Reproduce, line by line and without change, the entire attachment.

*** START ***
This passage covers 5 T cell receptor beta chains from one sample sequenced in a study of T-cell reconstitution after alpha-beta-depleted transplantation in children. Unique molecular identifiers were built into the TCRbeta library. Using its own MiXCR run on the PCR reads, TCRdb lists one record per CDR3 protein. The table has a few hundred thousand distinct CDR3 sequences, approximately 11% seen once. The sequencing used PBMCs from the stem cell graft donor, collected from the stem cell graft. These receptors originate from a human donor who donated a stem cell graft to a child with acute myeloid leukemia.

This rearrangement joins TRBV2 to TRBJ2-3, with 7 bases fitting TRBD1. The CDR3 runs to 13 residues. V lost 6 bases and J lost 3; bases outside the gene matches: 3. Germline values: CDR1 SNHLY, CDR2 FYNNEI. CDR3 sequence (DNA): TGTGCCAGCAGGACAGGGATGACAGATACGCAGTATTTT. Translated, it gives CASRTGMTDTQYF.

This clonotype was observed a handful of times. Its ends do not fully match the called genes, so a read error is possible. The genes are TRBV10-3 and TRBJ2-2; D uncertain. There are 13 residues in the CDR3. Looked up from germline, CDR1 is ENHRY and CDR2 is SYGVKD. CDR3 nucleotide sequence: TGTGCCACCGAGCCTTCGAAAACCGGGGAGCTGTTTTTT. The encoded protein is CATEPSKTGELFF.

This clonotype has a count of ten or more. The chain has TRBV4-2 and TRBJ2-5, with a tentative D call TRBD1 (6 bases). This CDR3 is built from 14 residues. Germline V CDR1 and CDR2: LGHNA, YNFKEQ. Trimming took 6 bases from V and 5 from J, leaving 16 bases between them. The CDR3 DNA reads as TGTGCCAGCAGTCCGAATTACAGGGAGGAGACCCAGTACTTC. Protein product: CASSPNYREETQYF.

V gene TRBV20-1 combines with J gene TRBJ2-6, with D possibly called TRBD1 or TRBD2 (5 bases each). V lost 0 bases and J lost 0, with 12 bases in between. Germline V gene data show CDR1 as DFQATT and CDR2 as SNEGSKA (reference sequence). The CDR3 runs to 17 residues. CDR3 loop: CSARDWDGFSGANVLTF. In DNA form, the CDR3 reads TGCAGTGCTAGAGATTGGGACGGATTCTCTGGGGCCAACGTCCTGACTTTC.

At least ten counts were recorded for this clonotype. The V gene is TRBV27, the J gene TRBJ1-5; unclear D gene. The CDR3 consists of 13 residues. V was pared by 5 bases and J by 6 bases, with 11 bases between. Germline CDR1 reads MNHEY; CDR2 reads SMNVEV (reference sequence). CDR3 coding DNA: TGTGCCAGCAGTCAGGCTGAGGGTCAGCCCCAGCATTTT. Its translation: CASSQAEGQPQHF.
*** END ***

This passage covers 5 T cell receptor beta chains from one sample sequenced in a study of T-cell reconstitution after alpha-beta-depleted transplantation in children. Unique molecular identifiers were built into the TCRbeta library. Using its own MiXCR run on the PCR reads, TCRdb lists one record per CDR3 protein. The table has a few hundred thousand distinct CDR3 sequences, approximately 11% seen once. The sequencing used PBMCs from the stem cell graft donor, collected from the stem cell graft. These receptors originate from a human donor who donated a stem cell graft to a child with acute myeloid leukemia.

This rearrangement joins TRBV2 to TRBJ2-3, with 7 bases fitting TRBD1. The CDR3 runs to 13 residues. V lost 6 bases and J lost 3; bases outside the gene matches: 3. Germline values: CDR1 SNHLY, CDR2 FYNNEI. CDR3 sequence (DNA): TGTGCCAGCAGGACAGGGATGACAGATACGCAGTATTTT. Translated, it gives CASRTGMTDTQYF.

This clonotype was observed a handful of times. Its ends do not fully match the called genes, so a read error is possible. The genes are TRBV10-3 and TRBJ2-2; D uncertain. There are 13 residues in the CDR3. Looked up from germline, CDR1 is ENHRY and CDR2 is SYGVKD. CDR3 nucleotide sequence: TGTGCCACCGAGCCTTCGAAAACCGGGGAGCTGTTTTTT. The encoded protein is CATEPSKTGELFF.

This clonotype has a count of ten or more. The chain has TRBV4-2 and TRBJ2-5, with a tentative D call TRBD1 (6 bases). This CDR3 is built from 14 residues. Germline V CDR1 and CDR2: LGHNA, YNFKEQ. Trimming took 6 bases from V and 5 from J, leaving 16 bases between them. The CDR3 DNA reads as TGTGCCAGCAGTCCGAATTACAGGGAGGAGACCCAGTACTTC. Protein product: CASSPNYREETQYF.

V gene TRBV20-1 combines with J gene TRBJ2-6, with D possibly called TRBD1 or TRBD2 (5 bases each). V lost 0 bases and J lost 0, with 12 bases in between. Germline V gene data show CDR1 as DFQATT and CDR2 as SNEGSKA (reference sequence). The CDR3 runs to 17 residues. CDR3 loop: CSARDWDGFSGANVLTF. In DNA form, the CDR3 reads TGCAGTGCTAGAGATTGGGACGGATTCTCTGGGGCCAACGTCCTGACTTTC.

At least ten counts were recorded for this clonotype. The V gene is TRBV27, the J gene TRBJ1-5; unclear D gene. The CDR3 consists of 13 residues. V was pared by 5 bases and J by 6 bases, with 11 bases between. Germline CDR1 reads MNHEY; CDR2 reads SMNVEV (reference sequence). CDR3 coding DNA: TGTGCCAGCAGTCAGGCTGAGGGTCAGCCCCAGCATTTT. Its translation: CASSQAEGQPQHF.